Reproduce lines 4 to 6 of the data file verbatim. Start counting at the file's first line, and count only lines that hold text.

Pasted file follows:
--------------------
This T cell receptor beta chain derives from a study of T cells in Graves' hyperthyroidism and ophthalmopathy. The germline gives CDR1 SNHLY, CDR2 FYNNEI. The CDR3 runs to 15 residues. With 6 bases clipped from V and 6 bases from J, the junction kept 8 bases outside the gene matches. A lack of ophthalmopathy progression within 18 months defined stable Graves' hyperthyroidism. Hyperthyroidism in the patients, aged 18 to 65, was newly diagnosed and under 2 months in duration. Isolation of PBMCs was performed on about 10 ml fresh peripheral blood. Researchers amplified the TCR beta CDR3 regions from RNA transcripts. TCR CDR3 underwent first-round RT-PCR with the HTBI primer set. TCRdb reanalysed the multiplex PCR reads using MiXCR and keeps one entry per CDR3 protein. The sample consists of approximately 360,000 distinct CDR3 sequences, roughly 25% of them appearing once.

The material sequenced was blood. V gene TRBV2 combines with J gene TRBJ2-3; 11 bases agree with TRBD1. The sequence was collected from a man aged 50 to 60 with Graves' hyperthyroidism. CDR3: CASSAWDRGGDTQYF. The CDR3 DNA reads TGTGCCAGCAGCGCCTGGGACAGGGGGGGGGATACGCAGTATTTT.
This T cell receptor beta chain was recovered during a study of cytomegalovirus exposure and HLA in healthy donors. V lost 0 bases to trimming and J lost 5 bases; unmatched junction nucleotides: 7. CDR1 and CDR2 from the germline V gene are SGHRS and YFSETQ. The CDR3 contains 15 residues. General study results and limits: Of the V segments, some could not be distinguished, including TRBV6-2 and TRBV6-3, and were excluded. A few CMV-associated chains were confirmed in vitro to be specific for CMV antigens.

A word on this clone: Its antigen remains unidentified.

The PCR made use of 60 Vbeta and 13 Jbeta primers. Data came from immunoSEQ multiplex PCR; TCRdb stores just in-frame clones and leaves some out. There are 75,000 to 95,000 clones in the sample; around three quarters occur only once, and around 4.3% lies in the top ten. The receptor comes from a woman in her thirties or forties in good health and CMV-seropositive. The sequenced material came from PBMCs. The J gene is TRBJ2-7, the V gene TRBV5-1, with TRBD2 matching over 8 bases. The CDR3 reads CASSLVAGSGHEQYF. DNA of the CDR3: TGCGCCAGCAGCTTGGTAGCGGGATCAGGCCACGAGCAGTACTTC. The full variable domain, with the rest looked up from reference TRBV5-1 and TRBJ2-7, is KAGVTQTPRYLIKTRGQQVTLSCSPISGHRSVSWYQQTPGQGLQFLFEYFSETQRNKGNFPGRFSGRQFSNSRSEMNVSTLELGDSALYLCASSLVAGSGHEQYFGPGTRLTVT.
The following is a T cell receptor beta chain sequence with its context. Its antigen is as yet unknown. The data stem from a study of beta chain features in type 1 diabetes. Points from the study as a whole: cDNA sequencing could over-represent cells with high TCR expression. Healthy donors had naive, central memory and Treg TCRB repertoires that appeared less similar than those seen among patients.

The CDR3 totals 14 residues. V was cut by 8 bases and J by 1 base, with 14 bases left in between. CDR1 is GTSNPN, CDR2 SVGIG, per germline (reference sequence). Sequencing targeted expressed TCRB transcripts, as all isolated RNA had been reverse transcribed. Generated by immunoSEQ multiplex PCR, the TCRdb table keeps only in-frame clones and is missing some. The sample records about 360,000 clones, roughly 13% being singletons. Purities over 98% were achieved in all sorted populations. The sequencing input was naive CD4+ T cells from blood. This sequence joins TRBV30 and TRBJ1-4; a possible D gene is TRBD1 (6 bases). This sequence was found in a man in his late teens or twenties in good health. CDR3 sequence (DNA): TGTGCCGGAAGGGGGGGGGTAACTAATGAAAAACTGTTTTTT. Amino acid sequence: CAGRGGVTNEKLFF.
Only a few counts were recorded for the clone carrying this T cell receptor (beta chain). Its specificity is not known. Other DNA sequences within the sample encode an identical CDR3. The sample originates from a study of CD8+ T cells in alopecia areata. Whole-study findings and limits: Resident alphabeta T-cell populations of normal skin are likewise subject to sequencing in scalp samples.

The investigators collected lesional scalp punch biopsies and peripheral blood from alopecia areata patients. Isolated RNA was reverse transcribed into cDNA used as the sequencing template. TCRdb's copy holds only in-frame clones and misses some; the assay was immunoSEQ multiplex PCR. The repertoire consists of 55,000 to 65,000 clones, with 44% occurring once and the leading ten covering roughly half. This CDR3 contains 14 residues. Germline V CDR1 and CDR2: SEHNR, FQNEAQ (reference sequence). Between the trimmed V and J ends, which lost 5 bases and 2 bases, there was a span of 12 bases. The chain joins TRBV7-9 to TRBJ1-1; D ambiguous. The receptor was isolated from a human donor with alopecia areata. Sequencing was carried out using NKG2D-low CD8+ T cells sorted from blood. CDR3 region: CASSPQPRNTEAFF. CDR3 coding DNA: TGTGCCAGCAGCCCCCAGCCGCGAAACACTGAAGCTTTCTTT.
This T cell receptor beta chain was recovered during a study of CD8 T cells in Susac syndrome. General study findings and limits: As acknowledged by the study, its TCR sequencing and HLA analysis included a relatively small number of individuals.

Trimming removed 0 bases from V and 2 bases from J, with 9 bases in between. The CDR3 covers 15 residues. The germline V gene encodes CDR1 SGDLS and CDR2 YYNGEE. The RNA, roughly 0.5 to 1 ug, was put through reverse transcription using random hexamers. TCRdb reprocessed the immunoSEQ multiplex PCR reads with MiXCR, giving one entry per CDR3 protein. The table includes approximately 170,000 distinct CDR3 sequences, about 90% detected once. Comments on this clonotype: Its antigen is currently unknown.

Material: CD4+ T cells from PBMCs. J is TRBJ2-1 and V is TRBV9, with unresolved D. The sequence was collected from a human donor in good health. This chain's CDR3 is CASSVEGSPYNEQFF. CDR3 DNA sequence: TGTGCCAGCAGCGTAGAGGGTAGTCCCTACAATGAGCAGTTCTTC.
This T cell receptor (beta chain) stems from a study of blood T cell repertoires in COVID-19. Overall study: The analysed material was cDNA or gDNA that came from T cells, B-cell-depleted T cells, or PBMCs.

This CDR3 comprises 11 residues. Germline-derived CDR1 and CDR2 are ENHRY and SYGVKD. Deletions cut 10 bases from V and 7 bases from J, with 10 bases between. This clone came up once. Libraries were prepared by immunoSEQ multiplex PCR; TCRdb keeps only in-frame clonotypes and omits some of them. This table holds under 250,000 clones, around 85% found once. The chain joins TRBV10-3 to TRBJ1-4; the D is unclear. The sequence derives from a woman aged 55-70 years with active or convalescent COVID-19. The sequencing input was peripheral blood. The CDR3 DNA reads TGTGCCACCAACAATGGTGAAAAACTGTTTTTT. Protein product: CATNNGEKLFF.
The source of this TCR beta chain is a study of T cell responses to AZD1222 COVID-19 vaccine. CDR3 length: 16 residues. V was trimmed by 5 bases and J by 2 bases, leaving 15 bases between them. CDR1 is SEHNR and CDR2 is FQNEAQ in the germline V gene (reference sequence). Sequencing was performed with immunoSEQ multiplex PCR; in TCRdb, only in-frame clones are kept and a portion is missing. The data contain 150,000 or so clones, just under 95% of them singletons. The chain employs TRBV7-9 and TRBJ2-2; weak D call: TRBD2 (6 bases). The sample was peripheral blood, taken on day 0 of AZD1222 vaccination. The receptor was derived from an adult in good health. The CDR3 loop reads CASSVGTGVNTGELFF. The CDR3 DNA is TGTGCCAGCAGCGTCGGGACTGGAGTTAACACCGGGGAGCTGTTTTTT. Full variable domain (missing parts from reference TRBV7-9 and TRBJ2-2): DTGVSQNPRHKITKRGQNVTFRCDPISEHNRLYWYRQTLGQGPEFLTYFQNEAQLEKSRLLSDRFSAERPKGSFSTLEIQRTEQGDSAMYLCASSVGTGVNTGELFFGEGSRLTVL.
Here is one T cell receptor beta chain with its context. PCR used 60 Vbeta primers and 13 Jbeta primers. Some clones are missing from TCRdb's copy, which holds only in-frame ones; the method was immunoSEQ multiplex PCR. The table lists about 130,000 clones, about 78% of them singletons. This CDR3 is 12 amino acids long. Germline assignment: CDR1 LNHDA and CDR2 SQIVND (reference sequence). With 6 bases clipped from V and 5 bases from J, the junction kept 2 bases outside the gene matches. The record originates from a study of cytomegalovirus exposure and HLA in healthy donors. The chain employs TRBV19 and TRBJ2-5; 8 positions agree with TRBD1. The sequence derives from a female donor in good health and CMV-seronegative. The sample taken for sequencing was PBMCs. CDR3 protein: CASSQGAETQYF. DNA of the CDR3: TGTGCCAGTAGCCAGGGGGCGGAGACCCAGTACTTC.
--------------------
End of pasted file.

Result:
A word on this clone: Its antigen remains unidentified.

The PCR made use of 60 Vbeta and 13 Jbeta primers. Data came from immunoSEQ multiplex PCR; TCRdb stores just in-frame clones and leaves some out. There are 75,000 to 95,000 clones in the sample; around three quarters occur only once, and around 4.3% lies in the top ten. The receptor comes from a woman in her thirties or forties in good health and CMV-seropositive. The sequenced material came from PBMCs. The J gene is TRBJ2-7, the V gene TRBV5-1, with TRBD2 matching over 8 bases. The CDR3 reads CASSLVAGSGHEQYF. DNA of the CDR3: TGCGCCAGCAGCTTGGTAGCGGGATCAGGCCACGAGCAGTACTTC. The full variable domain, with the rest looked up from reference TRBV5-1 and TRBJ2-7, is KAGVTQTPRYLIKTRGQQVTLSCSPISGHRSVSWYQQTPGQGLQFLFEYFSETQRNKGNFPGRFSGRQFSNSRSEMNVSTLELGDSALYLCASSLVAGSGHEQYFGPGTRLTVT.
The following is a T cell receptor beta chain sequence with its context. Its antigen is as yet unknown. The data stem from a study of beta chain features in type 1 diabetes. Points from the study as a whole: cDNA sequencing could over-represent cells with high TCR expression. Healthy donors had naive, central memory and Treg TCRB repertoires that appeared less similar than those seen among patients.